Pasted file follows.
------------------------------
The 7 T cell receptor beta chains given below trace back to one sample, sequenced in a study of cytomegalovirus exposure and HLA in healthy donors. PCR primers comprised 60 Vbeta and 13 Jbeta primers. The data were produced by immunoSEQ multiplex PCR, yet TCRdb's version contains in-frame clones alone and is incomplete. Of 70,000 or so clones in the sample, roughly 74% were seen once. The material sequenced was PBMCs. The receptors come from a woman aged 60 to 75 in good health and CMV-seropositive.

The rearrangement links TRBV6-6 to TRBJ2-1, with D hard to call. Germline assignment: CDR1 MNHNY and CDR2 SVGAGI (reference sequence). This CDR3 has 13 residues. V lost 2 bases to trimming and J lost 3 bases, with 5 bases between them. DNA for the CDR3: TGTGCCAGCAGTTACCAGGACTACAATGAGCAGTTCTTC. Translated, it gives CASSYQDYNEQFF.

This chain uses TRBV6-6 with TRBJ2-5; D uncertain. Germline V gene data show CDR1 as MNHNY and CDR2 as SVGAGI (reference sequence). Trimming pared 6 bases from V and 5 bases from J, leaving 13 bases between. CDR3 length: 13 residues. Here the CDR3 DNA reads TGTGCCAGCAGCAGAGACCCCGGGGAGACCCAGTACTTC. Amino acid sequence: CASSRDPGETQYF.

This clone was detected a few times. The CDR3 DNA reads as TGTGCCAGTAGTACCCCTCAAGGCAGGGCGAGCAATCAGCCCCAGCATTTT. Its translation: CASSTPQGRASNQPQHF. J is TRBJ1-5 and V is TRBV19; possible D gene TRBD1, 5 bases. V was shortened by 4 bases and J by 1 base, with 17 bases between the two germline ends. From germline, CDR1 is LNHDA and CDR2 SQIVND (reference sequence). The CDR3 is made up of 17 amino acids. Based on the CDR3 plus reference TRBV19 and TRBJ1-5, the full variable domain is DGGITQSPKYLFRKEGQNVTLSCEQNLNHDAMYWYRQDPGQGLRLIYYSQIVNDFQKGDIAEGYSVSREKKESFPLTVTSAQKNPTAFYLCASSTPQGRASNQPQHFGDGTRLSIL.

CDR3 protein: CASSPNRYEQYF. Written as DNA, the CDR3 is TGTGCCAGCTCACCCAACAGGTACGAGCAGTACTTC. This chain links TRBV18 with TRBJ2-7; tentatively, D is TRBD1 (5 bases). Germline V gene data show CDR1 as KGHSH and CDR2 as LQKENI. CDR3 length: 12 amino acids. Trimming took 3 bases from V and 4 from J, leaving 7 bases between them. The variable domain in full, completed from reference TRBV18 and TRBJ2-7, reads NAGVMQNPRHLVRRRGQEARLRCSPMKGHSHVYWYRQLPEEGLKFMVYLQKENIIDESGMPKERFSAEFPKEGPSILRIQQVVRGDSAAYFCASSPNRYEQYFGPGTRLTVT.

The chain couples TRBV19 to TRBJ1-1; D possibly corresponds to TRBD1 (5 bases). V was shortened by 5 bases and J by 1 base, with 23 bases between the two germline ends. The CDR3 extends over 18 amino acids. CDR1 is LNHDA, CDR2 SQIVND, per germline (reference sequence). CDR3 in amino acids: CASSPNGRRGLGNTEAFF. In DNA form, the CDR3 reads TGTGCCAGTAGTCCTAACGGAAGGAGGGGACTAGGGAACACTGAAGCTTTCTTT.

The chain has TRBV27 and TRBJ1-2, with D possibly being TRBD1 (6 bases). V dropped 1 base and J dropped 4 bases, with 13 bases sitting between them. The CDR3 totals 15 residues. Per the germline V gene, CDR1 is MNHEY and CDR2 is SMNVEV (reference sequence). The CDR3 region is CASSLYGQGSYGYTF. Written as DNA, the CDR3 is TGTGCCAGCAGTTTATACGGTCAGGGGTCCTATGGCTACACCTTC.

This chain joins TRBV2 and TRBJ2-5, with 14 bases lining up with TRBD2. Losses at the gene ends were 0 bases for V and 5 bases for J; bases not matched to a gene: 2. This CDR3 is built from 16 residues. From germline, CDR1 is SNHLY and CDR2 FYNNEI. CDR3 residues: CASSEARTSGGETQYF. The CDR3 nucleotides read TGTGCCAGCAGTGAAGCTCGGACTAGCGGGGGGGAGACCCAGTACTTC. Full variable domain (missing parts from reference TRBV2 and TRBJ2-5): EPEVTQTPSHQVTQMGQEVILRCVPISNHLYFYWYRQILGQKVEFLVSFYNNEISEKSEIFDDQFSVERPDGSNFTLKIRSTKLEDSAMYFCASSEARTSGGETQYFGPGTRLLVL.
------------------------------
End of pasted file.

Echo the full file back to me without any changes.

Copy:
The 7 T cell receptor beta chains given below trace back to one sample, sequenced in a study of cytomegalovirus exposure and HLA in healthy donors. PCR primers comprised 60 Vbeta and 13 Jbeta primers. The data were produced by immunoSEQ multiplex PCR, yet TCRdb's version contains in-frame clones alone and is incomplete. Of 70,000 or so clones in the sample, roughly 74% were seen once. The material sequenced was PBMCs. The receptors come from a woman aged 60 to 75 in good health and CMV-seropositive.

The rearrangement links TRBV6-6 to TRBJ2-1, with D hard to call. Germline assignment: CDR1 MNHNY and CDR2 SVGAGI (reference sequence). This CDR3 has 13 residues. V lost 2 bases to trimming and J lost 3 bases, with 5 bases between them. DNA for the CDR3: TGTGCCAGCAGTTACCAGGACTACAATGAGCAGTTCTTC. Translated, it gives CASSYQDYNEQFF.

This chain uses TRBV6-6 with TRBJ2-5; D uncertain. Germline V gene data show CDR1 as MNHNY and CDR2 as SVGAGI (reference sequence). Trimming pared 6 bases from V and 5 bases from J, leaving 13 bases between. CDR3 length: 13 residues. Here the CDR3 DNA reads TGTGCCAGCAGCAGAGACCCCGGGGAGACCCAGTACTTC. Amino acid sequence: CASSRDPGETQYF.

This clone was detected a few times. The CDR3 DNA reads as TGTGCCAGTAGTACCCCTCAAGGCAGGGCGAGCAATCAGCCCCAGCATTTT. Its translation: CASSTPQGRASNQPQHF. J is TRBJ1-5 and V is TRBV19; possible D gene TRBD1, 5 bases. V was shortened by 4 bases and J by 1 base, with 17 bases between the two germline ends. From germline, CDR1 is LNHDA and CDR2 SQIVND (reference sequence). The CDR3 is made up of 17 amino acids. Based on the CDR3 plus reference TRBV19 and TRBJ1-5, the full variable domain is DGGITQSPKYLFRKEGQNVTLSCEQNLNHDAMYWYRQDPGQGLRLIYYSQIVNDFQKGDIAEGYSVSREKKESFPLTVTSAQKNPTAFYLCASSTPQGRASNQPQHFGDGTRLSIL.

CDR3 protein: CASSPNRYEQYF. Written as DNA, the CDR3 is TGTGCCAGCTCACCCAACAGGTACGAGCAGTACTTC. This chain links TRBV18 with TRBJ2-7; tentatively, D is TRBD1 (5 bases). Germline V gene data show CDR1 as KGHSH and CDR2 as LQKENI. CDR3 length: 12 amino acids. Trimming took 3 bases from V and 4 from J, leaving 7 bases between them. The variable domain in full, completed from reference TRBV18 and TRBJ2-7, reads NAGVMQNPRHLVRRRGQEARLRCSPMKGHSHVYWYRQLPEEGLKFMVYLQKENIIDESGMPKERFSAEFPKEGPSILRIQQVVRGDSAAYFCASSPNRYEQYFGPGTRLTVT.

The chain couples TRBV19 to TRBJ1-1; D possibly corresponds to TRBD1 (5 bases). V was shortened by 5 bases and J by 1 base, with 23 bases between the two germline ends. The CDR3 extends over 18 amino acids. CDR1 is LNHDA, CDR2 SQIVND, per germline (reference sequence). CDR3 in amino acids: CASSPNGRRGLGNTEAFF. In DNA form, the CDR3 reads TGTGCCAGTAGTCCTAACGGAAGGAGGGGACTAGGGAACACTGAAGCTTTCTTT.

The chain has TRBV27 and TRBJ1-2, with D possibly being TRBD1 (6 bases). V dropped 1 base and J dropped 4 bases, with 13 bases sitting between them. The CDR3 totals 15 residues. Per the germline V gene, CDR1 is MNHEY and CDR2 is SMNVEV (reference sequence). The CDR3 region is CASSLYGQGSYGYTF. Written as DNA, the CDR3 is TGTGCCAGCAGTTTATACGGTCAGGGGTCCTATGGCTACACCTTC.

This chain joins TRBV2 and TRBJ2-5, with 14 bases lining up with TRBD2. Losses at the gene ends were 0 bases for V and 5 bases for J; bases not matched to a gene: 2. This CDR3 is built from 16 residues. From germline, CDR1 is SNHLY and CDR2 FYNNEI. CDR3 residues: CASSEARTSGGETQYF. The CDR3 nucleotides read TGTGCCAGCAGTGAAGCTCGGACTAGCGGGGGGGAGACCCAGTACTTC. Full variable domain (missing parts from reference TRBV2 and TRBJ2-5): EPEVTQTPSHQVTQMGQEVILRCVPISNHLYFYWYRQILGQKVEFLVSFYNNEISEKSEIFDDQFSVERPDGSNFTLKIRSTKLEDSAMYFCASSEARTSGGETQYFGPGTRLLVL.